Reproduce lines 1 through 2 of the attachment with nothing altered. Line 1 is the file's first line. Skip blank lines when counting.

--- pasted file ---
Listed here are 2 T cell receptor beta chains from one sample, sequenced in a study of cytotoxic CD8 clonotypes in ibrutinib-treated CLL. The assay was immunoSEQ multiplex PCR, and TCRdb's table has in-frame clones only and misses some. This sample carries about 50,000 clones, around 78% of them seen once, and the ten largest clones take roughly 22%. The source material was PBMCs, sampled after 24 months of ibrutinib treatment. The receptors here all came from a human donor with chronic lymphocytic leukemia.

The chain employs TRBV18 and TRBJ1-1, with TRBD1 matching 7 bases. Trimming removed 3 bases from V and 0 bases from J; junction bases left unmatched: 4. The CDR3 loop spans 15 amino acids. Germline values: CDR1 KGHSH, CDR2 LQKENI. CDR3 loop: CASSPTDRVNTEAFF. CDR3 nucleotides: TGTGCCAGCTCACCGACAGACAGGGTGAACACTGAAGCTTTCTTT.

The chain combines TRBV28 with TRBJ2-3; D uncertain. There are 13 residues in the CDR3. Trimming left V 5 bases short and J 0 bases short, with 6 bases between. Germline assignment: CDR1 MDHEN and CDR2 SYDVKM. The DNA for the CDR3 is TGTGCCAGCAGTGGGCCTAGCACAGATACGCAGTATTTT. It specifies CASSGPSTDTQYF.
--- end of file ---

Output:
Listed here are 2 T cell receptor beta chains from one sample, sequenced in a study of cytotoxic CD8 clonotypes in ibrutinib-treated CLL. The assay was immunoSEQ multiplex PCR, and TCRdb's table has in-frame clones only and misses some. This sample carries about 50,000 clones, around 78% of them seen once, and the ten largest clones take roughly 22%. The source material was PBMCs, sampled after 24 months of ibrutinib treatment. The receptors here all came from a human donor with chronic lymphocytic leukemia.

The chain employs TRBV18 and TRBJ1-1, with TRBD1 matching 7 bases. Trimming removed 3 bases from V and 0 bases from J; junction bases left unmatched: 4. The CDR3 loop spans 15 amino acids. Germline values: CDR1 KGHSH, CDR2 LQKENI. CDR3 loop: CASSPTDRVNTEAFF. CDR3 nucleotides: TGTGCCAGCTCACCGACAGACAGGGTGAACACTGAAGCTTTCTTT.